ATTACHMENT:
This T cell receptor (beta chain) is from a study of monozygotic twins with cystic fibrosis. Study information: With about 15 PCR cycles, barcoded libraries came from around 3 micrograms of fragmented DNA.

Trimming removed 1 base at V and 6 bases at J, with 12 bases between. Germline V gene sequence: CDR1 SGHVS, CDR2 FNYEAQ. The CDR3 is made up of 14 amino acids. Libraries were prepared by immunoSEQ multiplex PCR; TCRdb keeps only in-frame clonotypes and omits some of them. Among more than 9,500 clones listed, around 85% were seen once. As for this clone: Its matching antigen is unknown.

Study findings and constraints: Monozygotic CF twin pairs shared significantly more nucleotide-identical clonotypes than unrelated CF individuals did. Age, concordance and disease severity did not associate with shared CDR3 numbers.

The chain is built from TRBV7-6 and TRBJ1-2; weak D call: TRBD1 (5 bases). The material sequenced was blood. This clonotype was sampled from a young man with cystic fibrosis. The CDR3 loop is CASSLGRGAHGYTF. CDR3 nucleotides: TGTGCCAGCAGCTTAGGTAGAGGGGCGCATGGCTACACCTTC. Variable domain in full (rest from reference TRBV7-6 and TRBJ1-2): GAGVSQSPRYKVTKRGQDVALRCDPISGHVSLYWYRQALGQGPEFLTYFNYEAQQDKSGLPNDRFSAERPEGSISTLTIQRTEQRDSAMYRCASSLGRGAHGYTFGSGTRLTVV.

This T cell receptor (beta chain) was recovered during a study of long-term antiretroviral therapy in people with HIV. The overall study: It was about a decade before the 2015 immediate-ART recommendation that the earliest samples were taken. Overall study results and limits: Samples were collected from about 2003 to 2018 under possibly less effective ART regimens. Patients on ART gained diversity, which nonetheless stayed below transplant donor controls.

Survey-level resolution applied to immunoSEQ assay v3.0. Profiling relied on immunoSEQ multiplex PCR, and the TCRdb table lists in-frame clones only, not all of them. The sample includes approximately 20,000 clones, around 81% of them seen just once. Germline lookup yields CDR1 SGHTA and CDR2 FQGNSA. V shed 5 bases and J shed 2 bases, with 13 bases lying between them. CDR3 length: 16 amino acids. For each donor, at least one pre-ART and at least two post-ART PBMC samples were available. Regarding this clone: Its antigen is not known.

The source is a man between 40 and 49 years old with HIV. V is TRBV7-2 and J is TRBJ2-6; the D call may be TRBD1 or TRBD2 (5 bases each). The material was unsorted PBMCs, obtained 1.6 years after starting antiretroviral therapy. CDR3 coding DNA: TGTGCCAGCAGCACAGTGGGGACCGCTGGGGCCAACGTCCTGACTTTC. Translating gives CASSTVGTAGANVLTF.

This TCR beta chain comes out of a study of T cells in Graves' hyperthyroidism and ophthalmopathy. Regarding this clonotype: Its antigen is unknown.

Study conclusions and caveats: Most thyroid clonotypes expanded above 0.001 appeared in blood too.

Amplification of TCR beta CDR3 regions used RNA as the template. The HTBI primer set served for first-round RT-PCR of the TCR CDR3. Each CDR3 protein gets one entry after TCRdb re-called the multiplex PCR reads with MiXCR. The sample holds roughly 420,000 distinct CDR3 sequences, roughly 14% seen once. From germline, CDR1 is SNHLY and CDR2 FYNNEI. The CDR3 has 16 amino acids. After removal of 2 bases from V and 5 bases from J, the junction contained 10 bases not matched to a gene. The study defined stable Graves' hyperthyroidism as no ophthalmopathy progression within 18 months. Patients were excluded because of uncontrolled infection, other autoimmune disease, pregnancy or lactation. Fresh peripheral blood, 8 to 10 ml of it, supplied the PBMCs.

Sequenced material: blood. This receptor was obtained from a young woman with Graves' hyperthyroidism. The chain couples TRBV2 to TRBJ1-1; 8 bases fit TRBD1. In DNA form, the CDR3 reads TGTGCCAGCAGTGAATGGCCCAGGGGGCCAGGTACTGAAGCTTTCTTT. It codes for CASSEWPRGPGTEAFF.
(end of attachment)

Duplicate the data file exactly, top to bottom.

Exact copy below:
This T cell receptor (beta chain) is from a study of monozygotic twins with cystic fibrosis. Study information: With about 15 PCR cycles, barcoded libraries came from around 3 micrograms of fragmented DNA.

Trimming removed 1 base at V and 6 bases at J, with 12 bases between. Germline V gene sequence: CDR1 SGHVS, CDR2 FNYEAQ. The CDR3 is made up of 14 amino acids. Libraries were prepared by immunoSEQ multiplex PCR; TCRdb keeps only in-frame clonotypes and omits some of them. Among more than 9,500 clones listed, around 85% were seen once. As for this clone: Its matching antigen is unknown.

Study findings and constraints: Monozygotic CF twin pairs shared significantly more nucleotide-identical clonotypes than unrelated CF individuals did. Age, concordance and disease severity did not associate with shared CDR3 numbers.

The chain is built from TRBV7-6 and TRBJ1-2; weak D call: TRBD1 (5 bases). The material sequenced was blood. This clonotype was sampled from a young man with cystic fibrosis. The CDR3 loop is CASSLGRGAHGYTF. CDR3 nucleotides: TGTGCCAGCAGCTTAGGTAGAGGGGCGCATGGCTACACCTTC. Variable domain in full (rest from reference TRBV7-6 and TRBJ1-2): GAGVSQSPRYKVTKRGQDVALRCDPISGHVSLYWYRQALGQGPEFLTYFNYEAQQDKSGLPNDRFSAERPEGSISTLTIQRTEQRDSAMYRCASSLGRGAHGYTFGSGTRLTVV.

This T cell receptor (beta chain) was recovered during a study of long-term antiretroviral therapy in people with HIV. The overall study: It was about a decade before the 2015 immediate-ART recommendation that the earliest samples were taken. Overall study results and limits: Samples were collected from about 2003 to 2018 under possibly less effective ART regimens. Patients on ART gained diversity, which nonetheless stayed below transplant donor controls.

Survey-level resolution applied to immunoSEQ assay v3.0. Profiling relied on immunoSEQ multiplex PCR, and the TCRdb table lists in-frame clones only, not all of them. The sample includes approximately 20,000 clones, around 81% of them seen just once. Germline lookup yields CDR1 SGHTA and CDR2 FQGNSA. V shed 5 bases and J shed 2 bases, with 13 bases lying between them. CDR3 length: 16 amino acids. For each donor, at least one pre-ART and at least two post-ART PBMC samples were available. Regarding this clone: Its antigen is not known.

The source is a man between 40 and 49 years old with HIV. V is TRBV7-2 and J is TRBJ2-6; the D call may be TRBD1 or TRBD2 (5 bases each). The material was unsorted PBMCs, obtained 1.6 years after starting antiretroviral therapy. CDR3 coding DNA: TGTGCCAGCAGCACAGTGGGGACCGCTGGGGCCAACGTCCTGACTTTC. Translating gives CASSTVGTAGANVLTF.

This TCR beta chain comes out of a study of T cells in Graves' hyperthyroidism and ophthalmopathy. Regarding this clonotype: Its antigen is unknown.

Study conclusions and caveats: Most thyroid clonotypes expanded above 0.001 appeared in blood too.

Amplification of TCR beta CDR3 regions used RNA as the template. The HTBI primer set served for first-round RT-PCR of the TCR CDR3. Each CDR3 protein gets one entry after TCRdb re-called the multiplex PCR reads with MiXCR. The sample holds roughly 420,000 distinct CDR3 sequences, roughly 14% seen once. From germline, CDR1 is SNHLY and CDR2 FYNNEI. The CDR3 has 16 amino acids. After removal of 2 bases from V and 5 bases from J, the junction contained 10 bases not matched to a gene. The study defined stable Graves' hyperthyroidism as no ophthalmopathy progression within 18 months. Patients were excluded because of uncontrolled infection, other autoimmune disease, pregnancy or lactation. Fresh peripheral blood, 8 to 10 ml of it, supplied the PBMCs.

Sequenced material: blood. This receptor was obtained from a young woman with Graves' hyperthyroidism. The chain couples TRBV2 to TRBJ1-1; 8 bases fit TRBD1. In DNA form, the CDR3 reads TGTGCCAGCAGTGAATGGCCCAGGGGGCCAGGTACTGAAGCTTTCTTT. It codes for CASSEWPRGPGTEAFF.